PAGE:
Take thirteen high excursion 12" drivers. Use one of these drivers to consruct one (single driver) sub and the remaining twelve to construct a multiple array sub.

My theoretical comparison is between these two subs. Now, set the subs up so that the same volume of air is being moved by both. So, imagine the single 12" driver sub is reproducing a 40Hz sine wave and the cone is moving 2" peak-to-peak. Now, compare the output of this with the multiple array of twelve, 12" drivers each cone moving 1/6" (one-sixth of an inch) peak-to-peak - thus moving the same total volume of air as the single driver. Which system, if any, would sound louder at the listening position assuming all drivers are working within linear range and no voice coil heating?

I have a hunch (that's all it is) that the multiple unit sub would sound louder because less of the drivers energy would be wasted in disturbing the surrounding air (eddies, vortices etc). I liken this effect to that of a horn loaded driver where the horn controls the transition from a small area of air with relatively large displacement (i.e. at the driver's cone) to the open mouth of the horn where a large area of air moves with small displacement and is thus efficiently 'matched' to the air in the room.

We may not like horn subs for other reasons but there's no doubting the efficiency of a well-desigend horn. By designing a sub that has massive radiating area but keeping cone excursions low (rather than going for a smaller area with high cone excursions), we're approximating the open mouth of a horn. In fact, practical considerations aside, the more cone area, the better. Do you think?
  Reply With Quote
Old 22nd July 2012, 09:17 PM   #8
diyAudio Member
 
Join Date: Jan 2008
Quote:
Originally Posted by AJ34 View Post
Take thirteen high excursion 12" drivers. Use one of these drivers to consruct one (single driver) sub and the remaining twelve to construct a multiple array sub.

My theoretical comparison is between these two subs. Now, set the subs up so that the same volume of air is being moved by both. So, imagine the single 12" driver sub is reproducing a 40Hz sine wave and the cone is moving 2" peak-to-peak. Now, compare the output of this with the multiple array of twelve, 12" drivers each cone moving 1/6" (one-sixth of an inch) peak-to-peak - thus moving the same total volume of air as the single driver. Which system, if any, would sound louder at the listening position assuming all drivers are working within linear range and no voice coil heating?
I have a hunch (that's all it is) that the multiple unit sub would sound louder because less of the drivers energy would be wasted in disturbing the surrounding air (eddies, vortices etc).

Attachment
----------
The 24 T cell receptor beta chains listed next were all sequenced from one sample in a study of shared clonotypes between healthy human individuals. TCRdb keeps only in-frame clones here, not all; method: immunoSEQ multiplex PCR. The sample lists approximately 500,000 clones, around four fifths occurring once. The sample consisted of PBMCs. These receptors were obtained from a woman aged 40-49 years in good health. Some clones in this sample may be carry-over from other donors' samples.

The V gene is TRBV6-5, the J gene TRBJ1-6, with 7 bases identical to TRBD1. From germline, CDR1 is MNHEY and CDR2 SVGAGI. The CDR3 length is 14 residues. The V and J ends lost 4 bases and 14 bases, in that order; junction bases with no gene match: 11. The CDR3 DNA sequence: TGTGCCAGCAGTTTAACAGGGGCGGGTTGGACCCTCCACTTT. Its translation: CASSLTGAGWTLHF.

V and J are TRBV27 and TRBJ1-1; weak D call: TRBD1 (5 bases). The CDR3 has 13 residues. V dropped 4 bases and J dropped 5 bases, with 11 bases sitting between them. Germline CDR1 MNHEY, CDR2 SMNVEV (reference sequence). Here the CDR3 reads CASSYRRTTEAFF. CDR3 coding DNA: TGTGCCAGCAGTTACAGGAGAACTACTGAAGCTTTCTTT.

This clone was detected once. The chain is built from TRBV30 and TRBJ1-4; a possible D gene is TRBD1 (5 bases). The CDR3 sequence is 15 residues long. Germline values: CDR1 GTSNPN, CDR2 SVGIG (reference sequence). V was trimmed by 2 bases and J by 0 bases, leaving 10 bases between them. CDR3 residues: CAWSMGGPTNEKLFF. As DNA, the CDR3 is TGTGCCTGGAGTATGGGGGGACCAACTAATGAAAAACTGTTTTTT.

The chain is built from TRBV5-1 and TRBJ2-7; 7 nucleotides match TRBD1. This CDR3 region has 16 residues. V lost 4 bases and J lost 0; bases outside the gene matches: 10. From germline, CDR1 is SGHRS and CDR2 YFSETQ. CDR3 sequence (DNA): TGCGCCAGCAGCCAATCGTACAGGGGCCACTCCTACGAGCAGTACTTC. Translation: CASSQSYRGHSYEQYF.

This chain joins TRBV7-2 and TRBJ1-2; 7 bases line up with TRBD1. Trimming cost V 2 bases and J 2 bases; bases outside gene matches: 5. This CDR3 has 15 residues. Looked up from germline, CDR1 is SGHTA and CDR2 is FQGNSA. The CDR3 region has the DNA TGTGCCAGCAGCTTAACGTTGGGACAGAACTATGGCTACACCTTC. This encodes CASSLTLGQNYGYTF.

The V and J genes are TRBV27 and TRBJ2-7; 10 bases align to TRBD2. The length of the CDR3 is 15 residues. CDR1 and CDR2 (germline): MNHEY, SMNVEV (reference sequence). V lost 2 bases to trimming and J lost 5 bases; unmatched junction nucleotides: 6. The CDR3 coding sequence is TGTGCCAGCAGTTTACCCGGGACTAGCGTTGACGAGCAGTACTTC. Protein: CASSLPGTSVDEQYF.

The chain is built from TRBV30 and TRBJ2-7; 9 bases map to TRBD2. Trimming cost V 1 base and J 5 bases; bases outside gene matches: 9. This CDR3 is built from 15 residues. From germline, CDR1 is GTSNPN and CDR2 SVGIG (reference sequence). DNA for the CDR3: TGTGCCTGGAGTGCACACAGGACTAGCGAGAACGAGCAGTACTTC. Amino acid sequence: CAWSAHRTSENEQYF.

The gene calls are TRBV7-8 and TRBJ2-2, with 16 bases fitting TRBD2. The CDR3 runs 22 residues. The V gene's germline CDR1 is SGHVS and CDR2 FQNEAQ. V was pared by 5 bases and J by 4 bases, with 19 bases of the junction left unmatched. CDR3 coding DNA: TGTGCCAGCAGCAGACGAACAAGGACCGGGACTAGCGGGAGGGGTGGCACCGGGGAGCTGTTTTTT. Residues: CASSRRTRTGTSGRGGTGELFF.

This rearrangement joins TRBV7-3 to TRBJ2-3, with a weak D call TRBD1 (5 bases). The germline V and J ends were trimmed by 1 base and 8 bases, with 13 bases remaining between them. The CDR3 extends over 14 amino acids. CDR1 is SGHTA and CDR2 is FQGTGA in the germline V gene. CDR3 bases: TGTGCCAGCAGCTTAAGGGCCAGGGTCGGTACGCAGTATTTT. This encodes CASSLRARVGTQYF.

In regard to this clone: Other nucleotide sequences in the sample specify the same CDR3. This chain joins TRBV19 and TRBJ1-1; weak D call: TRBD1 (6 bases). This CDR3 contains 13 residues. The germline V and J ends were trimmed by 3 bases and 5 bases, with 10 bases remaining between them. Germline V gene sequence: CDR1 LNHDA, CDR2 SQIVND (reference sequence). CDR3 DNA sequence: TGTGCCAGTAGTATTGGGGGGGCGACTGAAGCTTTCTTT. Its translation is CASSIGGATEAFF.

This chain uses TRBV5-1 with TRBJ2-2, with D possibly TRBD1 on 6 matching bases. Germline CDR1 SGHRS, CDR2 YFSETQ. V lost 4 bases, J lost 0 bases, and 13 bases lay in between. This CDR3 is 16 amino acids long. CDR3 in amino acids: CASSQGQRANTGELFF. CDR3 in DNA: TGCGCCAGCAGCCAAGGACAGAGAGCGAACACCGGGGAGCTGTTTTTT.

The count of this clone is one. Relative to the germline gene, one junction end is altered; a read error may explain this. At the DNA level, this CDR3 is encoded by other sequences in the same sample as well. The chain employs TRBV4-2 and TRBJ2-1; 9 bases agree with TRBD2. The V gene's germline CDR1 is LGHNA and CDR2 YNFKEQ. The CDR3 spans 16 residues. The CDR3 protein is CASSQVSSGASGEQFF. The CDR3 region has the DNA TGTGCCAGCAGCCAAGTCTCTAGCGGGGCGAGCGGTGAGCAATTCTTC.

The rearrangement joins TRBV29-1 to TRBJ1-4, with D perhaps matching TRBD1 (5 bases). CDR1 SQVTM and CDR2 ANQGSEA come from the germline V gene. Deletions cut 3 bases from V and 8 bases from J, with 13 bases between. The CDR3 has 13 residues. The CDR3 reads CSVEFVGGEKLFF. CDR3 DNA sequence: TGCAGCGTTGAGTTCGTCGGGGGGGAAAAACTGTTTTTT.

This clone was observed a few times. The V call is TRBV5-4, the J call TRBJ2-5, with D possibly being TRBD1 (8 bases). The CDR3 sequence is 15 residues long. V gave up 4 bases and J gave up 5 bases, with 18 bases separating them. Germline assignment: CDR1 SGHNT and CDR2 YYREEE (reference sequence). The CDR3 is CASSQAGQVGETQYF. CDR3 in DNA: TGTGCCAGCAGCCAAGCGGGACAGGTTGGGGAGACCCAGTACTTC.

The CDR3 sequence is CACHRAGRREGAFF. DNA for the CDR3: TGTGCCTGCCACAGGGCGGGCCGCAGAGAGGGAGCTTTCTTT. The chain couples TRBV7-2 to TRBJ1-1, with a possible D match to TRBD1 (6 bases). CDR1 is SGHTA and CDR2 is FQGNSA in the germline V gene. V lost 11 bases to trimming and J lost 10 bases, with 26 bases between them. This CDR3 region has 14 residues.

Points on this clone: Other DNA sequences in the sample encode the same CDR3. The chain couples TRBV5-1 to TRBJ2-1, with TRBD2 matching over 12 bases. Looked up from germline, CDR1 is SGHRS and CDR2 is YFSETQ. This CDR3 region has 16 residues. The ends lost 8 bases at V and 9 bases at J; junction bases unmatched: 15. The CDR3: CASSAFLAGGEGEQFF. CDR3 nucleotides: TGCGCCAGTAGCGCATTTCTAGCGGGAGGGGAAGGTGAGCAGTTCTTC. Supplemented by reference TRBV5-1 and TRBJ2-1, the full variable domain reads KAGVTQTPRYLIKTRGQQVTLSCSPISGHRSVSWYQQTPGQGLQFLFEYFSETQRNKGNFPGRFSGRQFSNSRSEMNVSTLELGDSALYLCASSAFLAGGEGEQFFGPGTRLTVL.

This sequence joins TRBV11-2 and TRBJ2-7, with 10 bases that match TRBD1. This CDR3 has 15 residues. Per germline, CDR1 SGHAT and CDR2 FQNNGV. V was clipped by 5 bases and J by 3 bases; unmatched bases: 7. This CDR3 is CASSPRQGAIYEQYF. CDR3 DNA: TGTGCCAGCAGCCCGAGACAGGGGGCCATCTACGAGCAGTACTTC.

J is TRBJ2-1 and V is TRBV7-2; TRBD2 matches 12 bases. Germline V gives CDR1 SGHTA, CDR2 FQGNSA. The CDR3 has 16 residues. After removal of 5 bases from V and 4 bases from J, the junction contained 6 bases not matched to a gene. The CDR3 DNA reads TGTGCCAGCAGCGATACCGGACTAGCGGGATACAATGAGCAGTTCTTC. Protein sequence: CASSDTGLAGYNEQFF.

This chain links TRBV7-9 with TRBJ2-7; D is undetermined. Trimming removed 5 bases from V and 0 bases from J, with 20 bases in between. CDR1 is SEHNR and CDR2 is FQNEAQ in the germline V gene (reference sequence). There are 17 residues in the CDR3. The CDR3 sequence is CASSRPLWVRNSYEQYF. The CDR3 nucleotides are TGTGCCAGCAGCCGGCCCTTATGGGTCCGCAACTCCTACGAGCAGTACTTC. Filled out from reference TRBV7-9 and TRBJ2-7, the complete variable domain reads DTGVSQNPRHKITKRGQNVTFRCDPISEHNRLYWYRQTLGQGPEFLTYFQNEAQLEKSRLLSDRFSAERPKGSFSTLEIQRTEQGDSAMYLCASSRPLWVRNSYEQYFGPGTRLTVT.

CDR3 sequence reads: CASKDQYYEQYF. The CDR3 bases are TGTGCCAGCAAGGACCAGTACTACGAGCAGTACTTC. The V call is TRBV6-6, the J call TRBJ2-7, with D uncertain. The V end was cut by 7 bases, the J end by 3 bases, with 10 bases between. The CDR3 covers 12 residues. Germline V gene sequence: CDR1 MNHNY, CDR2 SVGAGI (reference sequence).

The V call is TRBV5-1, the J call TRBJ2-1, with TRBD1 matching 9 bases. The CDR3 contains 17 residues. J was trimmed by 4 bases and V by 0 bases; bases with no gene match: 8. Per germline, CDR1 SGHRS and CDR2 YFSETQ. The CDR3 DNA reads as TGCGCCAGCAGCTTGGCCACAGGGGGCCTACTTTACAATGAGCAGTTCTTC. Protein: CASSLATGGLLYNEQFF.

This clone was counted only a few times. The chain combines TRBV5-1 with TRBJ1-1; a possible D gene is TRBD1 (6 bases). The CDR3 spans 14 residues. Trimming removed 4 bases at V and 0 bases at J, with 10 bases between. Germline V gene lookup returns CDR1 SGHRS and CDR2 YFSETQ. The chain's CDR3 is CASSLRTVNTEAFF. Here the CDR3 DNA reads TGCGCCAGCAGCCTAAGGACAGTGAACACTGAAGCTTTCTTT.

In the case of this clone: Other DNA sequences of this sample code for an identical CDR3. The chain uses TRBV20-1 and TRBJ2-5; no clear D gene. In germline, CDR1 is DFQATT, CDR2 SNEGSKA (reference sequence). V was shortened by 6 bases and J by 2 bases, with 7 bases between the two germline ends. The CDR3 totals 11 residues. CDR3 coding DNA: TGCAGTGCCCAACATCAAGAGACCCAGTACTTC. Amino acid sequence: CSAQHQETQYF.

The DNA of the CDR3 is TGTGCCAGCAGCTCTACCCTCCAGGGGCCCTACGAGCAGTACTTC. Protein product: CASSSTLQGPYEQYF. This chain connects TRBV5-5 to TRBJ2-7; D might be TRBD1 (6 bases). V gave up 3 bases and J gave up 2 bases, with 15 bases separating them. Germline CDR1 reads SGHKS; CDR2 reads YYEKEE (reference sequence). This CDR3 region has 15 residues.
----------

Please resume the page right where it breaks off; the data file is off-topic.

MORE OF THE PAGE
In fact, practical considerations aside, the more cone area, the better. Do you think?
I have done the type of comparison you propose. Even though a driver may have a 2" peak to peak linear travel (about 25mm Xmax) it will be at about 10% distortion at that excursion, while the dozen drivers will be at some fraction of 1% THD.

Distortion makes a speaker sound louder, the single speaker will sound louder than the dozen.

As far as eddies, vortices etc., they are not a problem in a direct radiator, to make low frequency sound you have to "move air". Turbulence is a problem with ported speakers, though large ports with flared ends minimize port compression to the point where other problems are generally more in the forefront.

I would agree that practical considerations aside, the more cone area, the better. Every time cone area is doubled, you gain 3 dB, with a dozen cones only 1/10th the power would be needed divided over the dozen cones compared to the single.

In other words, if the single took 1000 watts to reach Xmax and put out "X" dB SPL, the dozen would use only 100 watts to put out the same SPL, at 8.33 watts apiece distortion and thermal compression are not an issue at all.

If you have an attic or crawl space to use, the other issue (a box with 12 times the volume) is not an issue either.

That said, I find a pair of moderate excursion 12" in a 4 cubic foot sealed box adequate for my living room. A single ported 10" with a series resistor covers the kitchen/dining room, and a pair of 4mm Xmax 10" in a 11.5 cubic foot tapped horn give the same SPL mounted in the center of the wall in my backyard. All the subs are driven off the sub output of a Technics receiver.

Art
  Reply With Quote
Old 22nd July 2012, 09:37 PM   #9
diyAudio Member
 
Rullknufs's Avatar
 
Join Date: Mar 2010
Location: Sweden
Send a message via Skype™ to Rullknufs
Quote:
Originally Posted by planet10 View Post
I always try to use at least 2 woofers and mount them push-push to gain the advantage of active reaction cancelation.

dave
Can you explain the benefits of push push further? I'm curious
__________________
My audio and DIY blog: http://phimusic.blogspot.se/
  Reply With Quote
Old 23rd July 2012, 03:45 AM   #10
frugal-phile(tm)
diyAudio Moderator
 
planet10's Avatar
 
Join Date: Oct 2001
Location: Victoria, BC, NA, Sol III
Blog Entries: 5
The cone moves. The basket has an equal and opposite reaction. This is all loaded into the box. If you have 2 tightly coupled push-push woofers most of the reactionary energy is canceled and you dramatically reduce the energy input into the box.

dave
__________________
community sites t-linespeakers.org, frugal-horn.com, frugal-phile.com ........ commercial site planet10-HiFi
p10-hifi forum here at diyA
  Reply With Quote

Reply


Hide this!Advertise here!
Thread Tools Search this Thread
Search this Thread:

Advanced Search

Posting Rules
You may not post new threads
You may not post replies
You may not post attachments
You may not edit your posts

BB code is On
Smilies are On
[IMG] code is On
HTML code is Off
Trackbacks are Off
Pingbacks are Off
Refbacks are Off


Similar Threads
Thread Thread Starter Forum Replies Last Post
Foster 12" Woofer Ripole sub: single dual driver unit or dual single driver units? IG81 Multi-Way 3 4th February 2010 02:48 AM
Treating multiple drivers as a single driver when designing & modeling boudy Multi-Way 1 2nd November 2009 11:00 PM
Large Driver or Multiple Small Drivers ??? emailtim Subwoofers 8 25th March 2006 10:02 PM
Single Tumult or multiple others? DIYNewbie Multi-Way 12 22nd June 2004 08:27 PM
Multiple bass drivers in single sealed enclosure... richardkrol Multi-Way 14 5th March 2004 02:34 AM


New To Site? Need Help?

All times are GMT. The time now is 11:39 PM.


vBulletin Optimisation provided by vB Optimise (Pro) - vBulletin Mods & Addons Copyright © 2014 DragonByte Technologies Ltd.
Copyright 1999-2014 diyAudio

Content Relevant URLs by vBSEO 3.3.2